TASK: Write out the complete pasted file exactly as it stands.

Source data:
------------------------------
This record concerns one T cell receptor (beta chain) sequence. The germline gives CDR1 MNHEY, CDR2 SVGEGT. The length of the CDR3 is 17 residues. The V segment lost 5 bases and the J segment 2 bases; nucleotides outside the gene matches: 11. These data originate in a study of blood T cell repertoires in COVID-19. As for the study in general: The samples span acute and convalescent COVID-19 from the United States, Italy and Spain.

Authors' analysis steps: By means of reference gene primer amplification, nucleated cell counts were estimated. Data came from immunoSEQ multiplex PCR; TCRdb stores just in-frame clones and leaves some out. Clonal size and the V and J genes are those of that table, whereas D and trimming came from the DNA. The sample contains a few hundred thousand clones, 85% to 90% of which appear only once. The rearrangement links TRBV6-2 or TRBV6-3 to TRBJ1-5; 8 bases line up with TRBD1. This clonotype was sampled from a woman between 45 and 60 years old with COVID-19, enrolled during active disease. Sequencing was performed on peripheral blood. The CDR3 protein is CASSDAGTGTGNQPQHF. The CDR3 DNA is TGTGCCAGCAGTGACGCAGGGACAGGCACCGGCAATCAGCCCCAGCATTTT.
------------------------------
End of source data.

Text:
This record concerns one T cell receptor (beta chain) sequence. The germline gives CDR1 MNHEY, CDR2 SVGEGT. The length of the CDR3 is 17 residues. The V segment lost 5 bases and the J segment 2 bases; nucleotides outside the gene matches: 11. These data originate in a study of blood T cell repertoires in COVID-19. As for the study in general: The samples span acute and convalescent COVID-19 from the United States, Italy and Spain.

Authors' analysis steps: By means of reference gene primer amplification, nucleated cell counts were estimated. Data came from immunoSEQ multiplex PCR; TCRdb stores just in-frame clones and leaves some out. Clonal size and the V and J genes are those of that table, whereas D and trimming came from the DNA. The sample contains a few hundred thousand clones, 85% to 90% of which appear only once. The rearrangement links TRBV6-2 or TRBV6-3 to TRBJ1-5; 8 bases line up with TRBD1. This clonotype was sampled from a woman between 45 and 60 years old with COVID-19, enrolled during active disease. Sequencing was performed on peripheral blood. The CDR3 protein is CASSDAGTGTGNQPQHF. The CDR3 DNA is TGTGCCAGCAGTGACGCAGGGACAGGCACCGGCAATCAGCCCCAGCATTTT.